As the climate crisis becomes more immediate, carbon capture and utilization (CCU) technology has been touted as part of the solution. The process involves harnessing carbon dioxide from emissions or the atmosphere and repurposing them. However, a review published February 18 in the journal One Earth calls into question the viability of many of these methods to meet both the long-term and short-term emissions goals that follow from the Paris Agreement, and suggests focusing on technologies that use non-fossil carbon dioxide and store carbon permanently.
CCU typically works by capturing carbon dioxide emissions from power plants or industry. This carbon dioxide is then converted using electricity, heat, or catalysts into a new product, like the fuel methanol. “It sounds really good, right?” says lead author Kiane de Kleijne (@kianedekleijne), a climate researcher at Radboud University. “It’s taking problematic waste and turning it into a valuable product. But we assessed and harmonized many previous studies on CCU, and this showed us that CCU doesn’t consistently reduce emissions.”
For a technology to be compatible with the Paris Agreement, the IPCC taught us that it must halve carbon dioxide emissions by 2030 and reach zero emissions by 2050. Of the 74 CCU routes reviewed, 8 met the 2030 target and just 4 were able to reach zero emissions by 2050. De Kleijne and her team also evaluated CCU’s technological maturity, how close the technology is to being ready for widespread use.
“If a technology is not going to reduce emissions by a lot and it’s still very far away from commercialization, then maybe it is better to redirect funding to technologies that do have the potential of really drastically reducing emissions,” says de Kleijne.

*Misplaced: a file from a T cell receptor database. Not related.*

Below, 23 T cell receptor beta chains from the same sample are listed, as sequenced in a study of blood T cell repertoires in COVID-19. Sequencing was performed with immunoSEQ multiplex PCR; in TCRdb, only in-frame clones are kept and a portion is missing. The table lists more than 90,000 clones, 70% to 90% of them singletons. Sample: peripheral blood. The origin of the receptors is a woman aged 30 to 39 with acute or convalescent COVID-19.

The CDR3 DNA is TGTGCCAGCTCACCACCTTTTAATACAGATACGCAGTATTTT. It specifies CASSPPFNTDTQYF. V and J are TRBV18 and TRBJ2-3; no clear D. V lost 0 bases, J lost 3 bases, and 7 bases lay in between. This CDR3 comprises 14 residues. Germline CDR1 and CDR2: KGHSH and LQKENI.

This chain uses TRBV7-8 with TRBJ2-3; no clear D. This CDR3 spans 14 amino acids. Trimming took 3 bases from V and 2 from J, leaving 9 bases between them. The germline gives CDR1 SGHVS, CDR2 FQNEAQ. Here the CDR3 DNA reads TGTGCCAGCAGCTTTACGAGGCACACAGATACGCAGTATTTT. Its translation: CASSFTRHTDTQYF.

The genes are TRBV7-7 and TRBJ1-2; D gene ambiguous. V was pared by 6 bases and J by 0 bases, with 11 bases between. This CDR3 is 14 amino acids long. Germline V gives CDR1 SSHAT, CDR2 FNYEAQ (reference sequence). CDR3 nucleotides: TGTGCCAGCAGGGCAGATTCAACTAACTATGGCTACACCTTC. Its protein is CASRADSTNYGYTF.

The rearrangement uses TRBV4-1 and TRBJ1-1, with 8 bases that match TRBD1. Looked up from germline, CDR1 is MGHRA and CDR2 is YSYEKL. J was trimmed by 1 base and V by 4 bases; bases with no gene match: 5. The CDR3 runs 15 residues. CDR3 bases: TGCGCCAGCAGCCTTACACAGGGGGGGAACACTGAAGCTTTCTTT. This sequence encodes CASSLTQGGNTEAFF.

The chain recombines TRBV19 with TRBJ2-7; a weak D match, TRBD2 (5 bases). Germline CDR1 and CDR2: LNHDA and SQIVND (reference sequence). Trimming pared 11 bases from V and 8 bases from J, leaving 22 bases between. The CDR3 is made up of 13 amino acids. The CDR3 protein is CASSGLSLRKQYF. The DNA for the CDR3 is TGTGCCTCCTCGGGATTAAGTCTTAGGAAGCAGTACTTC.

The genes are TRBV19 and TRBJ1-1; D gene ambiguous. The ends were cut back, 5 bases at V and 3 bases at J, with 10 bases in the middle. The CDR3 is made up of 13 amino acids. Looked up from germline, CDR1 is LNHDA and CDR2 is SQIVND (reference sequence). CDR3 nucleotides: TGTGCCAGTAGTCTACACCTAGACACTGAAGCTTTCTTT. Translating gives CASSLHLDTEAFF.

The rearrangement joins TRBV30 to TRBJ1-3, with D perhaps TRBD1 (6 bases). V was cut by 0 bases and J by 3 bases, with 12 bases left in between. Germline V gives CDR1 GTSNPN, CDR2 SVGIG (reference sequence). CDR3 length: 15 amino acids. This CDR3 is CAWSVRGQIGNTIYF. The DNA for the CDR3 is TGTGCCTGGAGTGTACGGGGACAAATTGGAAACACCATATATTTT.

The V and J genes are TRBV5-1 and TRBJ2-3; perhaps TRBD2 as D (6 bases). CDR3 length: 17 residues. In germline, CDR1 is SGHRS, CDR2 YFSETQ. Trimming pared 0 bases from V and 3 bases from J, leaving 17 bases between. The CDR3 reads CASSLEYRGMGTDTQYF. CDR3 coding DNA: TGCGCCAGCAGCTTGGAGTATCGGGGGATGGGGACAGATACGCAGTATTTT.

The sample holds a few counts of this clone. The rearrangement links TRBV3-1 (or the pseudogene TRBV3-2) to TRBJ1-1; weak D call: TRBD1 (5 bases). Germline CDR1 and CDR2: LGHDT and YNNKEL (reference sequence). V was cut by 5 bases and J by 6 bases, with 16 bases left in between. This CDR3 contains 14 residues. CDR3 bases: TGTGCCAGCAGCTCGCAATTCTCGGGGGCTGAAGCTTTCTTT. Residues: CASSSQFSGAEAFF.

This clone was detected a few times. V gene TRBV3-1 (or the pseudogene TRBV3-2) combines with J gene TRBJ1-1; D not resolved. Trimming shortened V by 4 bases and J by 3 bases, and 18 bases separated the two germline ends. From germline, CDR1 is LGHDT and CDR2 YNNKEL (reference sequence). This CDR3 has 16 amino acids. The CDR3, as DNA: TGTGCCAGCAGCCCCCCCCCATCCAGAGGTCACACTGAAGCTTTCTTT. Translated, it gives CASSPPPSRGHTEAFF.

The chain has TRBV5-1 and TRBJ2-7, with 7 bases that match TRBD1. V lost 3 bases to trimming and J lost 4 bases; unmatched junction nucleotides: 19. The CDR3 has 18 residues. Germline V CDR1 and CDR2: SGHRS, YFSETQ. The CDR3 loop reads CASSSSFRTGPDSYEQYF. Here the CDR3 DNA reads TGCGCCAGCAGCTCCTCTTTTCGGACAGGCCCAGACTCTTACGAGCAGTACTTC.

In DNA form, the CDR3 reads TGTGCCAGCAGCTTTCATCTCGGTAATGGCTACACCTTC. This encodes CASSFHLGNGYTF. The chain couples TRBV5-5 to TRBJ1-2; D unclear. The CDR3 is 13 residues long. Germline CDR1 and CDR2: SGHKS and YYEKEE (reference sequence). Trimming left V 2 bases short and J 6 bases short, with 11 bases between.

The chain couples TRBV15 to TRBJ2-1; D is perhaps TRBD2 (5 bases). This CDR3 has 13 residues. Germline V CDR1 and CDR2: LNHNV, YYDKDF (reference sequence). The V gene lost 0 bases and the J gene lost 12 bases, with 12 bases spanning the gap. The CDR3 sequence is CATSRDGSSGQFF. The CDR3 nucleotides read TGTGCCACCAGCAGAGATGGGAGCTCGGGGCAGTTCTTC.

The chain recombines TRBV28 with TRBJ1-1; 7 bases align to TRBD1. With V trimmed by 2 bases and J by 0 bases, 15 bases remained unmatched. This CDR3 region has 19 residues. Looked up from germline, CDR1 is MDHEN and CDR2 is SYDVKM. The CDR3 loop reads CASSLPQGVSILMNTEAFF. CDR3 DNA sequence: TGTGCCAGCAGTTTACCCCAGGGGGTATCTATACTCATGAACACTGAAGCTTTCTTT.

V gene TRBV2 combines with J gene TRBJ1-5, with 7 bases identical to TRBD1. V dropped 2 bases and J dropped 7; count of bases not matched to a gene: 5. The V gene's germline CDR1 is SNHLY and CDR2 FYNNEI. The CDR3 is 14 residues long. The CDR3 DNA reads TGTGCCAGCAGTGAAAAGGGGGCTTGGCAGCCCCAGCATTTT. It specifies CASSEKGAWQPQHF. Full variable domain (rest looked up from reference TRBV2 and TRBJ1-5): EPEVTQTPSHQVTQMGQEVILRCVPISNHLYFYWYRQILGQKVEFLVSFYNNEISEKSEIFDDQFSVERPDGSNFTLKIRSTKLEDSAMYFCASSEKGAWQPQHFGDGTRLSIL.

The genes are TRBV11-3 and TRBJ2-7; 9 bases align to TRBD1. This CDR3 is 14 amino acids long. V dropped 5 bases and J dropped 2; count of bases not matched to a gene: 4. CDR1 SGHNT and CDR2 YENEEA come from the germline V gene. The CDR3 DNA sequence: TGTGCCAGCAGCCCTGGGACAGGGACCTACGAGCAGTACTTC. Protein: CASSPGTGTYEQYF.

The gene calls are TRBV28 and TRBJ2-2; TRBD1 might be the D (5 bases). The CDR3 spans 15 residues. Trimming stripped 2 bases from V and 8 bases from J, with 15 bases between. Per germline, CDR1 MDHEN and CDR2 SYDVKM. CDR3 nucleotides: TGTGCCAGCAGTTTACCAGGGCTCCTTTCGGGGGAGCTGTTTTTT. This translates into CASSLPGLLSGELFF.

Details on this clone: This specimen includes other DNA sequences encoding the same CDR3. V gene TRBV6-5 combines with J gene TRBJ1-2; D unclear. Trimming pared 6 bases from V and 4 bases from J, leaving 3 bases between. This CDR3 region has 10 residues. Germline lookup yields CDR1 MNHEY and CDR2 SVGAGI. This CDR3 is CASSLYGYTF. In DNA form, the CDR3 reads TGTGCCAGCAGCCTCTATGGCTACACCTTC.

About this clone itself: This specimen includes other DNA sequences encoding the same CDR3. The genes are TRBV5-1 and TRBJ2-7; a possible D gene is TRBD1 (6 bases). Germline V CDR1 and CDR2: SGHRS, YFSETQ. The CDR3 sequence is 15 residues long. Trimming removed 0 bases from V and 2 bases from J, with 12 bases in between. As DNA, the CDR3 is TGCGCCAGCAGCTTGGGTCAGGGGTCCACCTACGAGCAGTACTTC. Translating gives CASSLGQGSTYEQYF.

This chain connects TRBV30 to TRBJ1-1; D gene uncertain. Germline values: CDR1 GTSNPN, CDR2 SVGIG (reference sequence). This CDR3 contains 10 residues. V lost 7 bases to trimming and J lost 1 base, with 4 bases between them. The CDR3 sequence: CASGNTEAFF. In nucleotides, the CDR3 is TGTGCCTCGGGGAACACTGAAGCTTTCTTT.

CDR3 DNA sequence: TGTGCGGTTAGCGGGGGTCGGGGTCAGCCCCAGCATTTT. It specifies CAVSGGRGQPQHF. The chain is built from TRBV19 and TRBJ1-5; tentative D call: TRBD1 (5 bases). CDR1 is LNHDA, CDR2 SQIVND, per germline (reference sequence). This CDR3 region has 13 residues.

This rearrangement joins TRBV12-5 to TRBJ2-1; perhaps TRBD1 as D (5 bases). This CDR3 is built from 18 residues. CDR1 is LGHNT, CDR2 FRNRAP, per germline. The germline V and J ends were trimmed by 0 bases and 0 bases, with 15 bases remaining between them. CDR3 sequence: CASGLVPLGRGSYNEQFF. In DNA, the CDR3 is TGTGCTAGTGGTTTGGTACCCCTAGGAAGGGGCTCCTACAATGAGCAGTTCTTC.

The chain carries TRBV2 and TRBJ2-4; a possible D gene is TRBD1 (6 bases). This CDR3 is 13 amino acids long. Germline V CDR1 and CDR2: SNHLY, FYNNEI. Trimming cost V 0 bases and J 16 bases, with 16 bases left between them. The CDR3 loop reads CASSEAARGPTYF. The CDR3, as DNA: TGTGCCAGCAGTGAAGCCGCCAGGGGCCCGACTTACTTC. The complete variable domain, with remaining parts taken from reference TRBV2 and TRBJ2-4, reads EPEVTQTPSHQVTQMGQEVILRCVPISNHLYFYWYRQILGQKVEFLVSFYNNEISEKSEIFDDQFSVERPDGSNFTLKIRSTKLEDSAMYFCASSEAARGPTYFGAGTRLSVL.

The researchers evaluated the efficacy of CCU technologies at reducing emissions through the entire lifespan of the process. In the case of many CCUs examined, the capture and conversion components are highly energy intensive, and when the final step of the cycle is the creation of something like methanol, the use of the end product also generates emissions. “In many cases they don’t really reduce emissions compared to the conventional product, so that is problematic,” says de Kleijne.
The review warns that the potential of CCU technologies might divert attention from more effective emission reduction options like carbon capture and permanent storage and reducing consumption. The team reviewed, however, a few low-emission CCU systems that store carbon long-term and that de Kleijne says are promising. For example, the carbonization of steel slag to create construction materials can sequester large amounts of carbon which would remain stored indefinitely. In addition, if the carbon is captured directly from the atmosphere or after combustion of biomass which has sequestered carbon through photosynthesis, utilizing atmospheric carbon can lower atmospheric concentrations of CO2, something that de Kleijne hopes to continue investigating.
“We would love to be able to extend our analysis a bit further, because now we have done this assessment for CCU and it’s not looking great,” she says. “But it would be good to be able to compare it to other alternatives to replacing fossil fuel-based products or services.”